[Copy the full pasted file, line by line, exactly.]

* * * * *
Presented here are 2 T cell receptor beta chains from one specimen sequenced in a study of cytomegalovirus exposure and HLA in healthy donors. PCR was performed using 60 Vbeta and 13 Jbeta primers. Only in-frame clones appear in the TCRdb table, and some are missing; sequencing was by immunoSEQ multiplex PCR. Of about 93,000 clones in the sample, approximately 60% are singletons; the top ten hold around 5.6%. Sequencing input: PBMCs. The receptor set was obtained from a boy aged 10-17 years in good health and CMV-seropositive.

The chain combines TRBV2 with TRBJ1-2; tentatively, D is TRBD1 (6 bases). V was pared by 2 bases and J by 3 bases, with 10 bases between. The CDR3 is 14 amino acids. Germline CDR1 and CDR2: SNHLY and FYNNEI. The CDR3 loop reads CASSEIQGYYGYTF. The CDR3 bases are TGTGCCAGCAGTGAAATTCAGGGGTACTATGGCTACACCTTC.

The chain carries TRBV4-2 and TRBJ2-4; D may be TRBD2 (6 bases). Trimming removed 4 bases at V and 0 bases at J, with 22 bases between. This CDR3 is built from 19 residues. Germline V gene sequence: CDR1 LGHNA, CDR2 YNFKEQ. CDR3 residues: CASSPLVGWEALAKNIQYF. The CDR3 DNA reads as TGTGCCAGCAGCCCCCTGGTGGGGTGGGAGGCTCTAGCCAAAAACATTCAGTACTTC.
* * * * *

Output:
Presented here are 2 T cell receptor beta chains from one specimen sequenced in a study of cytomegalovirus exposure and HLA in healthy donors. PCR was performed using 60 Vbeta and 13 Jbeta primers. Only in-frame clones appear in the TCRdb table, and some are missing; sequencing was by immunoSEQ multiplex PCR. Of about 93,000 clones in the sample, approximately 60% are singletons; the top ten hold around 5.6%. Sequencing input: PBMCs. The receptor set was obtained from a boy aged 10-17 years in good health and CMV-seropositive.

The chain combines TRBV2 with TRBJ1-2; tentatively, D is TRBD1 (6 bases). V was pared by 2 bases and J by 3 bases, with 10 bases between. The CDR3 is 14 amino acids. Germline CDR1 and CDR2: SNHLY and FYNNEI. The CDR3 loop reads CASSEIQGYYGYTF. The CDR3 bases are TGTGCCAGCAGTGAAATTCAGGGGTACTATGGCTACACCTTC.

The chain carries TRBV4-2 and TRBJ2-4; D may be TRBD2 (6 bases). Trimming removed 4 bases at V and 0 bases at J, with 22 bases between. This CDR3 is built from 19 residues. Germline V gene sequence: CDR1 LGHNA, CDR2 YNFKEQ. CDR3 residues: CASSPLVGWEALAKNIQYF. The CDR3 DNA reads as TGTGCCAGCAGCCCCCTGGTGGGGTGGGAGGCTCTAGCCAAAAACATTCAGTACTTC.